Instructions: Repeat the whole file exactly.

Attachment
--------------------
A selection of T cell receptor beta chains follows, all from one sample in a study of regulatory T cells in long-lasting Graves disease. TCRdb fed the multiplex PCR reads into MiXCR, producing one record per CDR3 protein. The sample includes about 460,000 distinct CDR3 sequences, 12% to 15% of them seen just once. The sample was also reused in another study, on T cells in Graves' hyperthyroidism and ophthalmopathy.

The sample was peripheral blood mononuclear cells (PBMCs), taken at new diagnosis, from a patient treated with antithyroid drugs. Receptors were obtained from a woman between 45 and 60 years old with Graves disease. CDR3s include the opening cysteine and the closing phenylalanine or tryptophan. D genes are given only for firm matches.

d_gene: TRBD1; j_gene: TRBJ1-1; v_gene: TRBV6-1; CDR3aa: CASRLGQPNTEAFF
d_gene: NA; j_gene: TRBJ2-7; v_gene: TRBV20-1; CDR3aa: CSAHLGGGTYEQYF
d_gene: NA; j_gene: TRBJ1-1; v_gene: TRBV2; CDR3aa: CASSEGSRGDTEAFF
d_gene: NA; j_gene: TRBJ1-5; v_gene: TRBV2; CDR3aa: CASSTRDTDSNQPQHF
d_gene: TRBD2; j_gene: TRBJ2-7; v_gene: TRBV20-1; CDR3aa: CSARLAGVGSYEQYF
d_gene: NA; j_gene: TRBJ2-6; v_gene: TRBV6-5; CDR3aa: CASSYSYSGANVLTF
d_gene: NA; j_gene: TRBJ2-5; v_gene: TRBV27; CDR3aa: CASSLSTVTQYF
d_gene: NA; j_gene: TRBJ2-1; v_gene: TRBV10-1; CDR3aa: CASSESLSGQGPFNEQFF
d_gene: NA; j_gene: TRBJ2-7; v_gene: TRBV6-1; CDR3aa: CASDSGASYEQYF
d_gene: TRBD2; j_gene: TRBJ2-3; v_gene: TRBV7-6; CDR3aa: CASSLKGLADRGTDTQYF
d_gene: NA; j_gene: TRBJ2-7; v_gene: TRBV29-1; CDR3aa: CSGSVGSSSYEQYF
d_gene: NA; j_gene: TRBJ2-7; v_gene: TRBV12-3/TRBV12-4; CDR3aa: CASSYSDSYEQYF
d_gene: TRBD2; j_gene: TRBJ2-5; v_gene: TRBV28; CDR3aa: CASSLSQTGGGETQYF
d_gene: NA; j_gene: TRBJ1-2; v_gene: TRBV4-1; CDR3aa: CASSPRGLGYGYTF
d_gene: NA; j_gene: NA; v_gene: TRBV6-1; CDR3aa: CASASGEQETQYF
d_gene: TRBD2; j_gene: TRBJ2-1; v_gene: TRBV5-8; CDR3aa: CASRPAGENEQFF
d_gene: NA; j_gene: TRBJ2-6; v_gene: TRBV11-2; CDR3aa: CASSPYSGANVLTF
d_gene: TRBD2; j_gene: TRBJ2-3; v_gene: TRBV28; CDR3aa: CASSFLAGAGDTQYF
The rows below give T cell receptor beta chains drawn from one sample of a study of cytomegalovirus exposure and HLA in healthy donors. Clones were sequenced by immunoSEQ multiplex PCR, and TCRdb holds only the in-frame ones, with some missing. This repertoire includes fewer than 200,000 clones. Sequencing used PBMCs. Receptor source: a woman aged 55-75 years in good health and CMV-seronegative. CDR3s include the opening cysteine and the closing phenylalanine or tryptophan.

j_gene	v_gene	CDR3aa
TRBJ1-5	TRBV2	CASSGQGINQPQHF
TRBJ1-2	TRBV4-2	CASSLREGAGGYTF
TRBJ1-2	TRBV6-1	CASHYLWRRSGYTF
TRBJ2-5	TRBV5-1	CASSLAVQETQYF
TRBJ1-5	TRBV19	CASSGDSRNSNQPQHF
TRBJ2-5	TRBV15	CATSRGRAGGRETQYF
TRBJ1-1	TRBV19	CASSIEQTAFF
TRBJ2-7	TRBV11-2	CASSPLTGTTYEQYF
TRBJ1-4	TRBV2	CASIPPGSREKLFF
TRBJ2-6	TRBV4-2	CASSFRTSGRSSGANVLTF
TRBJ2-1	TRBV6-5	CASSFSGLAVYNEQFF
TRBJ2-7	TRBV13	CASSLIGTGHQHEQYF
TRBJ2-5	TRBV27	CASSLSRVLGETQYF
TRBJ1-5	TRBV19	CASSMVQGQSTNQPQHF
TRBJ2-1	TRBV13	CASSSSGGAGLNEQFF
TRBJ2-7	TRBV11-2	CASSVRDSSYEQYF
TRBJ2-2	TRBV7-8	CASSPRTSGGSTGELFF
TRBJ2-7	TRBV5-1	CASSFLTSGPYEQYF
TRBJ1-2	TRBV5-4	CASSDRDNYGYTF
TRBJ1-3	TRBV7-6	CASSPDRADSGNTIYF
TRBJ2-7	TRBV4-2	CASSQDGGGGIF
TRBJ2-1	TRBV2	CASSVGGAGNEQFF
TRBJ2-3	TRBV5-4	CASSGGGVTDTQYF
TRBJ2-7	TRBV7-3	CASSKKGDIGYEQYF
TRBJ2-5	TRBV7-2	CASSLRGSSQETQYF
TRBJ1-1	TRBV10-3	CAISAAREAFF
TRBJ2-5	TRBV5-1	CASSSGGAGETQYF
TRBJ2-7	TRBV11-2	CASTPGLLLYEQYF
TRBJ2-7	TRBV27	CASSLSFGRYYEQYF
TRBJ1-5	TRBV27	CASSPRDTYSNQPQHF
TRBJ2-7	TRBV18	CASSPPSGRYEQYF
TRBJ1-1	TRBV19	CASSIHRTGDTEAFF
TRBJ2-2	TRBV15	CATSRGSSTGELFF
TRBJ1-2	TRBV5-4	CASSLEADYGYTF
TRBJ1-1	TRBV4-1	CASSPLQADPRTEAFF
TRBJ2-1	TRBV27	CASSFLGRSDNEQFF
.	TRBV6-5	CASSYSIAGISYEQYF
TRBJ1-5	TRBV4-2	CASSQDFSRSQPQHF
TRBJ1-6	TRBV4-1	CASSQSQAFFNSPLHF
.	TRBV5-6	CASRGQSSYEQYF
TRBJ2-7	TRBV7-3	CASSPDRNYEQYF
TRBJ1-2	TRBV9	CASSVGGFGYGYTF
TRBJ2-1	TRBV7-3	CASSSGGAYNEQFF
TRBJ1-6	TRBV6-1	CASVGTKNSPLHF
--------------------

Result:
A selection of T cell receptor beta chains follows, all from one sample in a study of regulatory T cells in long-lasting Graves disease. TCRdb fed the multiplex PCR reads into MiXCR, producing one record per CDR3 protein. The sample includes about 460,000 distinct CDR3 sequences, 12% to 15% of them seen just once. The sample was also reused in another study, on T cells in Graves' hyperthyroidism and ophthalmopathy.

The sample was peripheral blood mononuclear cells (PBMCs), taken at new diagnosis, from a patient treated with antithyroid drugs. Receptors were obtained from a woman between 45 and 60 years old with Graves disease. CDR3s include the opening cysteine and the closing phenylalanine or tryptophan. D genes are given only for firm matches.

d_gene: TRBD1; j_gene: TRBJ1-1; v_gene: TRBV6-1; CDR3aa: CASRLGQPNTEAFF
d_gene: NA; j_gene: TRBJ2-7; v_gene: TRBV20-1; CDR3aa: CSAHLGGGTYEQYF
d_gene: NA; j_gene: TRBJ1-1; v_gene: TRBV2; CDR3aa: CASSEGSRGDTEAFF
d_gene: NA; j_gene: TRBJ1-5; v_gene: TRBV2; CDR3aa: CASSTRDTDSNQPQHF
d_gene: TRBD2; j_gene: TRBJ2-7; v_gene: TRBV20-1; CDR3aa: CSARLAGVGSYEQYF
d_gene: NA; j_gene: TRBJ2-6; v_gene: TRBV6-5; CDR3aa: CASSYSYSGANVLTF
d_gene: NA; j_gene: TRBJ2-5; v_gene: TRBV27; CDR3aa: CASSLSTVTQYF
d_gene: NA; j_gene: TRBJ2-1; v_gene: TRBV10-1; CDR3aa: CASSESLSGQGPFNEQFF
d_gene: NA; j_gene: TRBJ2-7; v_gene: TRBV6-1; CDR3aa: CASDSGASYEQYF
d_gene: TRBD2; j_gene: TRBJ2-3; v_gene: TRBV7-6; CDR3aa: CASSLKGLADRGTDTQYF
d_gene: NA; j_gene: TRBJ2-7; v_gene: TRBV29-1; CDR3aa: CSGSVGSSSYEQYF
d_gene: NA; j_gene: TRBJ2-7; v_gene: TRBV12-3/TRBV12-4; CDR3aa: CASSYSDSYEQYF
d_gene: TRBD2; j_gene: TRBJ2-5; v_gene: TRBV28; CDR3aa: CASSLSQTGGGETQYF
d_gene: NA; j_gene: TRBJ1-2; v_gene: TRBV4-1; CDR3aa: CASSPRGLGYGYTF
d_gene: NA; j_gene: NA; v_gene: TRBV6-1; CDR3aa: CASASGEQETQYF
d_gene: TRBD2; j_gene: TRBJ2-1; v_gene: TRBV5-8; CDR3aa: CASRPAGENEQFF
d_gene: NA; j_gene: TRBJ2-6; v_gene: TRBV11-2; CDR3aa: CASSPYSGANVLTF
d_gene: TRBD2; j_gene: TRBJ2-3; v_gene: TRBV28; CDR3aa: CASSFLAGAGDTQYF
The rows below give T cell receptor beta chains drawn from one sample of a study of cytomegalovirus exposure and HLA in healthy donors. Clones were sequenced by immunoSEQ multiplex PCR, and TCRdb holds only the in-frame ones, with some missing. This repertoire includes fewer than 200,000 clones. Sequencing used PBMCs. Receptor source: a woman aged 55-75 years in good health and CMV-seronegative. CDR3s include the opening cysteine and the closing phenylalanine or tryptophan.

j_gene	v_gene	CDR3aa
TRBJ1-5	TRBV2	CASSGQGINQPQHF
TRBJ1-2	TRBV4-2	CASSLREGAGGYTF
TRBJ1-2	TRBV6-1	CASHYLWRRSGYTF
TRBJ2-5	TRBV5-1	CASSLAVQETQYF
TRBJ1-5	TRBV19	CASSGDSRNSNQPQHF
TRBJ2-5	TRBV15	CATSRGRAGGRETQYF
TRBJ1-1	TRBV19	CASSIEQTAFF
TRBJ2-7	TRBV11-2	CASSPLTGTTYEQYF
TRBJ1-4	TRBV2	CASIPPGSREKLFF
TRBJ2-6	TRBV4-2	CASSFRTSGRSSGANVLTF
TRBJ2-1	TRBV6-5	CASSFSGLAVYNEQFF
TRBJ2-7	TRBV13	CASSLIGTGHQHEQYF
TRBJ2-5	TRBV27	CASSLSRVLGETQYF
TRBJ1-5	TRBV19	CASSMVQGQSTNQPQHF
TRBJ2-1	TRBV13	CASSSSGGAGLNEQFF
TRBJ2-7	TRBV11-2	CASSVRDSSYEQYF
TRBJ2-2	TRBV7-8	CASSPRTSGGSTGELFF
TRBJ2-7	TRBV5-1	CASSFLTSGPYEQYF
TRBJ1-2	TRBV5-4	CASSDRDNYGYTF
TRBJ1-3	TRBV7-6	CASSPDRADSGNTIYF
TRBJ2-7	TRBV4-2	CASSQDGGGGIF
TRBJ2-1	TRBV2	CASSVGGAGNEQFF
TRBJ2-3	TRBV5-4	CASSGGGVTDTQYF
TRBJ2-7	TRBV7-3	CASSKKGDIGYEQYF
TRBJ2-5	TRBV7-2	CASSLRGSSQETQYF
TRBJ1-1	TRBV10-3	CAISAAREAFF
TRBJ2-5	TRBV5-1	CASSSGGAGETQYF
TRBJ2-7	TRBV11-2	CASTPGLLLYEQYF
TRBJ2-7	TRBV27	CASSLSFGRYYEQYF
TRBJ1-5	TRBV27	CASSPRDTYSNQPQHF
TRBJ2-7	TRBV18	CASSPPSGRYEQYF
TRBJ1-1	TRBV19	CASSIHRTGDTEAFF
TRBJ2-2	TRBV15	CATSRGSSTGELFF
TRBJ1-2	TRBV5-4	CASSLEADYGYTF
TRBJ1-1	TRBV4-1	CASSPLQADPRTEAFF
TRBJ2-1	TRBV27	CASSFLGRSDNEQFF
.	TRBV6-5	CASSYSIAGISYEQYF
TRBJ1-5	TRBV4-2	CASSQDFSRSQPQHF
TRBJ1-6	TRBV4-1	CASSQSQAFFNSPLHF
.	TRBV5-6	CASRGQSSYEQYF
TRBJ2-7	TRBV7-3	CASSPDRNYEQYF
TRBJ1-2	TRBV9	CASSVGGFGYGYTF
TRBJ2-1	TRBV7-3	CASSSGGAYNEQFF
TRBJ1-6	TRBV6-1	CASVGTKNSPLHF